Council denies funding request from Klaglahachie society

Town councillors have denied a request from the Klaglahachie Fine Arts Society (KFAS) for $15,000 to help pay

Town councillors have denied a request from the Klaglahachie Fine Arts Society (KFAS) for $15,000 to help pay for elevated seating at the United Church, where the society’s plays are held.

The request came to council during a regular meeting April 22. A letter from KFAS to councillors states the money would be part of a $100,000 Canadian Facility Enhancement Program (CFEP) grant request. KFAS said they would contribute $25,000 with the rest of the funds coming from the CFEP grant.

Acting CAO Betty Quinlan told councillors there is no money budgeted for this request. “We don’t typically have pools of funds for this type of thing.”

Coun. Marc Yaworski agreed. “We don’t have any money for this unfortunately.”

Coun. Loanna Gulka suggests groups should submit their requests with financials during the town’s budget deliberations. This would give councillors a chance to consider where to put tax dollars.

“We will endeavour to try to create some kind of funding program along with criteria,” added Quinlan.

Ponoka County was asked to provide the same amount and approved the request on condition the Town of Ponoka also provide funding. County council will review the request in an upcoming meeting, said CAO Charlie Cutforth. KFAS has 20-year long-term lease with the United Church, which can be renewed or extended.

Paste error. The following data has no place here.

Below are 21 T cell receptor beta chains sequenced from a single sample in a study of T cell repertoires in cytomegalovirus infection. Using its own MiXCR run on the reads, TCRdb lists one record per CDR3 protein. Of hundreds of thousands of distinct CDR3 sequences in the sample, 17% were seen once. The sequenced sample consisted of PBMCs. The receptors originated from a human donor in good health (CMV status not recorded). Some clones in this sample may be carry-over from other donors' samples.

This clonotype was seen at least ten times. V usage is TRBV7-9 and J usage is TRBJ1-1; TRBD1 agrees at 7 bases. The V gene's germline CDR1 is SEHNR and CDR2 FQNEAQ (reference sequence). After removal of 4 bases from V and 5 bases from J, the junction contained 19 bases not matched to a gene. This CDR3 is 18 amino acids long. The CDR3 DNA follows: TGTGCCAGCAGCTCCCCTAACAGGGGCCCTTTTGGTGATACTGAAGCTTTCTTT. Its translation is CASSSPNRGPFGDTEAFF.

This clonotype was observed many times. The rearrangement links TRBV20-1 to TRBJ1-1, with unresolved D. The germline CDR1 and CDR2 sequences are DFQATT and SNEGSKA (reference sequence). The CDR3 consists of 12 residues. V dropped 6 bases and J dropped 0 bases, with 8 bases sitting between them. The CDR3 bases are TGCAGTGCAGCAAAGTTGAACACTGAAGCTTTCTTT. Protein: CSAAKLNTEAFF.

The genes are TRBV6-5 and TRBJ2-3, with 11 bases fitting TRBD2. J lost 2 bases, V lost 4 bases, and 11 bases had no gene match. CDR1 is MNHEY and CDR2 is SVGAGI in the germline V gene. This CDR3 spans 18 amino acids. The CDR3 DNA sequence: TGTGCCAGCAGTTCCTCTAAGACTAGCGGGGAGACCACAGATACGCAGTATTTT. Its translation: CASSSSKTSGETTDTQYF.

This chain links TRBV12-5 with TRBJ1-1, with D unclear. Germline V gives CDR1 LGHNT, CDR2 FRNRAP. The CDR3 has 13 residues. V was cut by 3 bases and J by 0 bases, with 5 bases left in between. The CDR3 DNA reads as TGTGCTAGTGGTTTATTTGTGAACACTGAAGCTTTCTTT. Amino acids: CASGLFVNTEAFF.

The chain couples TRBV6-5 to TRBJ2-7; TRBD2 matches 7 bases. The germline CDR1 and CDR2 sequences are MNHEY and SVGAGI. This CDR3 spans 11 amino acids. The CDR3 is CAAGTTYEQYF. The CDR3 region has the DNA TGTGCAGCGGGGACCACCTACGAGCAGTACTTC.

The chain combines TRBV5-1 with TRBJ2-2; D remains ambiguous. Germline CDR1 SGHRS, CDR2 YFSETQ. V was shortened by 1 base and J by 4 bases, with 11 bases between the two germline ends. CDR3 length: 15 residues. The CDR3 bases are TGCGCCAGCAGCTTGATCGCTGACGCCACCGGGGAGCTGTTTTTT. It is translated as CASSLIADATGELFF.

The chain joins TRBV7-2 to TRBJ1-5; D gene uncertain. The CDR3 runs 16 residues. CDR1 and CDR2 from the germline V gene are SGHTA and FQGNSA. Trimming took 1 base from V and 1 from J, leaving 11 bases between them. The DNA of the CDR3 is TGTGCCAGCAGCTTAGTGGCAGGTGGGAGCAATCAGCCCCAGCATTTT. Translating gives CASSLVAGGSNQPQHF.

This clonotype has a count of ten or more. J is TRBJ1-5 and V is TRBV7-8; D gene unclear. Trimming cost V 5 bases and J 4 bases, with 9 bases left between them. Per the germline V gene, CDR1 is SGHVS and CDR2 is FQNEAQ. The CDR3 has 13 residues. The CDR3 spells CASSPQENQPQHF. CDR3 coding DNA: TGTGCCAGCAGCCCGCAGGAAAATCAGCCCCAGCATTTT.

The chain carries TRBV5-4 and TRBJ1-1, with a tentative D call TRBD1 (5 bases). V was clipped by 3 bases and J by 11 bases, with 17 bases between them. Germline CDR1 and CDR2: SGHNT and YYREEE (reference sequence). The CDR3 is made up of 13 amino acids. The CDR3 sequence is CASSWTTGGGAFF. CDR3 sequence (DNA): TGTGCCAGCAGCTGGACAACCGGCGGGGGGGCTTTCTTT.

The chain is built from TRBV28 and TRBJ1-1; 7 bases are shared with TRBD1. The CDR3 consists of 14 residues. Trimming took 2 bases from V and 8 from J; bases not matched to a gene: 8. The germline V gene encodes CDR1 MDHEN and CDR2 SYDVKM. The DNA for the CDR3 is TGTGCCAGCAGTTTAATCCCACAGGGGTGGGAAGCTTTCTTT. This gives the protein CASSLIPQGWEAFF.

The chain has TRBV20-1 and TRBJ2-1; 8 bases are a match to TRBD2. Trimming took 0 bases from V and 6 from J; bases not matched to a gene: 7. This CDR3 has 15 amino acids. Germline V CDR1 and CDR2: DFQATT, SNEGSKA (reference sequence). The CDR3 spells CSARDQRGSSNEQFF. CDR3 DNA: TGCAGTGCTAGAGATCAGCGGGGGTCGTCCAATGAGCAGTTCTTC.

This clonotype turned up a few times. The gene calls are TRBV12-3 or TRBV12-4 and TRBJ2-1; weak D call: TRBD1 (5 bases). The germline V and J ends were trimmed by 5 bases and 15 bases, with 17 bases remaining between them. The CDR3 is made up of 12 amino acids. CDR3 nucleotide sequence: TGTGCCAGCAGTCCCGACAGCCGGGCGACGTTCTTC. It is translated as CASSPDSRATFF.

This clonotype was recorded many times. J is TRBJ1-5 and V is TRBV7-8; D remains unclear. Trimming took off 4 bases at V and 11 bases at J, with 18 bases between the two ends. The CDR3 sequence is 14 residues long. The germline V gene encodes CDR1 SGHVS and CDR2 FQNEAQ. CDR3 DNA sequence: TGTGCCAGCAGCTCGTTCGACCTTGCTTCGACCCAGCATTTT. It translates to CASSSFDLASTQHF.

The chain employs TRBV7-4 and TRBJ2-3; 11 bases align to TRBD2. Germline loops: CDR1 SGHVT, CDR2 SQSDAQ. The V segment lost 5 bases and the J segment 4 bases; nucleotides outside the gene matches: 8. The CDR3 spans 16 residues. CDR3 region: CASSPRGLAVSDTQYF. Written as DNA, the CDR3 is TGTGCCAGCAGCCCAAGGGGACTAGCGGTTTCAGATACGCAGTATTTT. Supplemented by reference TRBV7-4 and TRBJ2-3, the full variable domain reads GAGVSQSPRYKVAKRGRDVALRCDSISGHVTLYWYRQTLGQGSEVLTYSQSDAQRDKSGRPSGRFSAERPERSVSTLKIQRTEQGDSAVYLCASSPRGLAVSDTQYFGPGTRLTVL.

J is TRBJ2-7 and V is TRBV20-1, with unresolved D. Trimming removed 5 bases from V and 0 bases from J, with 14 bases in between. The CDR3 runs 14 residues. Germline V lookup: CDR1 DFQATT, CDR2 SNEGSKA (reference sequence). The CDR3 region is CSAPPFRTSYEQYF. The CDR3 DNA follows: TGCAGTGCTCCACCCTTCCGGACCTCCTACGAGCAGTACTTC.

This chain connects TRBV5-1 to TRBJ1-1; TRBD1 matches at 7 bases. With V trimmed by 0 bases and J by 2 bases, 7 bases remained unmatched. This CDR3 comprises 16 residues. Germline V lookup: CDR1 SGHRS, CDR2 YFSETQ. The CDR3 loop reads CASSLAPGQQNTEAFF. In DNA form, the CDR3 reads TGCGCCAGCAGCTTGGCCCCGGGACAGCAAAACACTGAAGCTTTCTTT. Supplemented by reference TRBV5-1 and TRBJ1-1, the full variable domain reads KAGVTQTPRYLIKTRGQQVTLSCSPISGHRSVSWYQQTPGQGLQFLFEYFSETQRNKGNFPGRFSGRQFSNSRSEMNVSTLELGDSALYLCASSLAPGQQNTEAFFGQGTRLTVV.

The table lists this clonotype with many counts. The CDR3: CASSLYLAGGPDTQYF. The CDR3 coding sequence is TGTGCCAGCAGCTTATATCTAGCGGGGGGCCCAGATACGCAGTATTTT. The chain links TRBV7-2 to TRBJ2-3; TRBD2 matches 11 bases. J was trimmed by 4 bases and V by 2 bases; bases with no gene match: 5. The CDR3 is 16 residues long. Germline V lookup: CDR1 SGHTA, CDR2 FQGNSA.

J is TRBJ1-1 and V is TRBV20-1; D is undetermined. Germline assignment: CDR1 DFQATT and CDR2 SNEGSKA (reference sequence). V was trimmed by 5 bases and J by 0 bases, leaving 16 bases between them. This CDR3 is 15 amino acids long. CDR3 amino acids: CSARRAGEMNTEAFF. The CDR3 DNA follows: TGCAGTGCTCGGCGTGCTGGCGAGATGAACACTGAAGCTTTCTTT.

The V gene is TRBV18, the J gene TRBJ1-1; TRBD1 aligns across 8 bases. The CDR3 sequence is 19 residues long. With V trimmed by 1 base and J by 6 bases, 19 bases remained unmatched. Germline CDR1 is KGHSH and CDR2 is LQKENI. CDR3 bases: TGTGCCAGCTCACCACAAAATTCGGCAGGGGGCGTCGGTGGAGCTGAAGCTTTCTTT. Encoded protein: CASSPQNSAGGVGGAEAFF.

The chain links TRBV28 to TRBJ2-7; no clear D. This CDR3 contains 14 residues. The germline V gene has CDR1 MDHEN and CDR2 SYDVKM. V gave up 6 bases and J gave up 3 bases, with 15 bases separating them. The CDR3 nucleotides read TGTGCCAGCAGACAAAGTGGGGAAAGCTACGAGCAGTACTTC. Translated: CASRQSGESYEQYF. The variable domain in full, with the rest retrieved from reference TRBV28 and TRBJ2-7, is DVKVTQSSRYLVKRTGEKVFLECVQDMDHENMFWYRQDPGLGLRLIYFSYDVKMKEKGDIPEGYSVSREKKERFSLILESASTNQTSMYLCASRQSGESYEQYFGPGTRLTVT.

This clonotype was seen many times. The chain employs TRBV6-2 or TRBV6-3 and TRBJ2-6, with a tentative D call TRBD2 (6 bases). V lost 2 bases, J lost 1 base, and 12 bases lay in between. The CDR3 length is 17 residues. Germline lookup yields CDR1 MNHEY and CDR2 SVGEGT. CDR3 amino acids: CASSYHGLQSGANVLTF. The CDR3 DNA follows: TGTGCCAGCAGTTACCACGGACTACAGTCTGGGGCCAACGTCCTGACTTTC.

Town ratifies collective agreement with AUPE

A new collective agreement was ratified with the Town of Ponoka and the Alberta Union of Provincial Employees (AUPE) last week.

Members of the AUPE Local 118/004 will receive a three-year deal that will see a seven per cent wage increase for the first year, which includes a three per cent market adjustment and a four per cent wage increase.

Year two will see a three per cent wage increase and year three will see a three and a half per cent wage increase. AUPE representatives say they are pleased with the announcement. A press release from the union states the Town of Ponoka joins the City of Cold Lake in what they call a “positive trend in bargaining with provincial employees.”

“This employer was a pleasure to deal with from the start of negotiations,” said AUPE negotiator Ken Cutrell. “The town is very supportive of its employees and grateful of the work staff do for the community. That’s reflected in this agreement.”

The AUPE says the agreement will keep pace with the Alberta Average Weekly Earnings for the next three years.

The agreement also includes improvements to vacation, named holidays and shift premium.

“I can’t comment on other municipalities as to their agreements with their employees. I feel the deal we made is fair for all parties involved and shows that the town (council and administration) values our employees,” said Councillor Loanna Gulka.

“For me this was my first time sitting on the negotiating committee and it was a positive experience working with our local union representatives and Ken Cuttell from the AUPE.”